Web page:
Mold making techniques have focused on meeting the customers’ functional and process requirements; however, today, molds are increasing in size and sophistication, and are difficult to manufacture, transport, and set up due to their size and mass. Presently, mold weight saving techniques focus on pockets to reduce the mass of the mold, but the overall size is still large, which introduces costs related to the stock material purchase, processing time for process planning, machining and validation, and excess waste materials. Reducing the overall size of the mold is desirable for many reasons, but the functional requirements, tool life, and durability cannot be compromised in the process. It is proposed to use Finite Element Analysis simulation tools to model the forces, and pressures to determine where the material can be removed. The potential results of this project will reduce manufacturing costs. In this study, a light weight structure is defined by an optimal distribution of material to carry external loads. The optimization objective of this research is to determine methods to provide the optimum layout for the mold structure. The topology optimization method is utilized to improve structural stiffness while decreasing the weight using the OptiStruct software. The optimized CAD model is compared with the primary geometry of the mold from the NX software. Results of optimization show an 8% weight reduction while the actual performance of the optimized structure, validated by physical testing, is similar to the original structure.

Keywords: Finite Element Analysis, topology optimization, plastic injection molding, weight reduction

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14 Application of Additive Manufacturing for Production of Optimum Topologies

Authors: Mahdi Mottahedi, Peter Zahn, Armin Lechler, Alexander Verl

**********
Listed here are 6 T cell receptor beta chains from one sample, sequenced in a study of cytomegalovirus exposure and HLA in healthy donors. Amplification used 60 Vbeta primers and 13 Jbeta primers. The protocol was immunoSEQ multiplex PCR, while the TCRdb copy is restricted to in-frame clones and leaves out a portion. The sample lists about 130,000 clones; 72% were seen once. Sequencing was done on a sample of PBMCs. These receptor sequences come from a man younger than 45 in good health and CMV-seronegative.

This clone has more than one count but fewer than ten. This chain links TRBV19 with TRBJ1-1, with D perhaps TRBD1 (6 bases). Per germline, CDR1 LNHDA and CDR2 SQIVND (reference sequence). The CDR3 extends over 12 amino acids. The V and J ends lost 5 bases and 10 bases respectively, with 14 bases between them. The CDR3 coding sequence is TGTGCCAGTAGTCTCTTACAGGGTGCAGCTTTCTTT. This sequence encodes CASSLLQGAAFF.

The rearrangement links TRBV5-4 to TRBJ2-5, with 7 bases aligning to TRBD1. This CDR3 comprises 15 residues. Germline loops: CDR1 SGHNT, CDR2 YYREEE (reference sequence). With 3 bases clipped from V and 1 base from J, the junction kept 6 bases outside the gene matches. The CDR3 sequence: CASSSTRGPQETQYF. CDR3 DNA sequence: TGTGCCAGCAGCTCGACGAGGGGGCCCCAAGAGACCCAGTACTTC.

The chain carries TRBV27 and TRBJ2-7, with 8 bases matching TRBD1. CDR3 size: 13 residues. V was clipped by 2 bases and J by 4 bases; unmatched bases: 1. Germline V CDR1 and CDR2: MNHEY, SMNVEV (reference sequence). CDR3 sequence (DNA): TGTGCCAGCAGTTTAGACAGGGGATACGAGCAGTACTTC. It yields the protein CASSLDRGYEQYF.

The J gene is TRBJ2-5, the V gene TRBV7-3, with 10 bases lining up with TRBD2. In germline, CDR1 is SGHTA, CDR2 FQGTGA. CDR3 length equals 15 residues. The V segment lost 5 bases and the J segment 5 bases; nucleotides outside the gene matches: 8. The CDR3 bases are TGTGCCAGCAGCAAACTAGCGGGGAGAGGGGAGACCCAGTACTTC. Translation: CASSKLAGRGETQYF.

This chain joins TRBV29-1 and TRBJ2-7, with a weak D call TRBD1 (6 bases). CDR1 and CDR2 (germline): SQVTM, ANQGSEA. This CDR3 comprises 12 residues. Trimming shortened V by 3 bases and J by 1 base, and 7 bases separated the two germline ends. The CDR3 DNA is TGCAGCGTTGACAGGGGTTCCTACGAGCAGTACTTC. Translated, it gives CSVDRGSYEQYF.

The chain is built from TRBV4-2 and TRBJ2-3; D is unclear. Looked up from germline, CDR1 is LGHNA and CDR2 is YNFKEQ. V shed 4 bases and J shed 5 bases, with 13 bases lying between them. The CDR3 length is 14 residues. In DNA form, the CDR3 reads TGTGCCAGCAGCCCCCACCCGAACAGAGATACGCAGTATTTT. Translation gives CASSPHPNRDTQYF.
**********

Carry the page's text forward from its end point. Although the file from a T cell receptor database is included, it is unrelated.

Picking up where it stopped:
Optimal topology of components leads to the maximum stiffness with the minimum material use. For the generation of these topologies, normally algorithms are employed, which tackle manufacturing limitations, at the cost of the optimal result. The global optimum result with penalty factor one, however, cannot be fabricated with conventional methods. In this article, an additive manufacturing method is introduced, in order to enable the production of global topology optimization results. For a benchmark, topology optimization with higher and lower penalty factors are performed. Different algorithms are employed in order to interpret the results of topology optimization with lower factors in many microstructure layers. These layers are then joined to form the final geometry. The algorithms’ benefits are then compared experimentally and numerically for the best interpretation. The findings demonstrate that by implementation of the selected algorithm, the stiffness of the components produced with this method is higher than what could have been produced by conventional techniques.

Keywords: Additive manufacturing, topology optimization, laminated object manufacturing

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13 Topology Optimization of Heat Exchanger Manifolds for Aircraft

Authors: Hanjong Kim, Changwan Han, Seonghun Park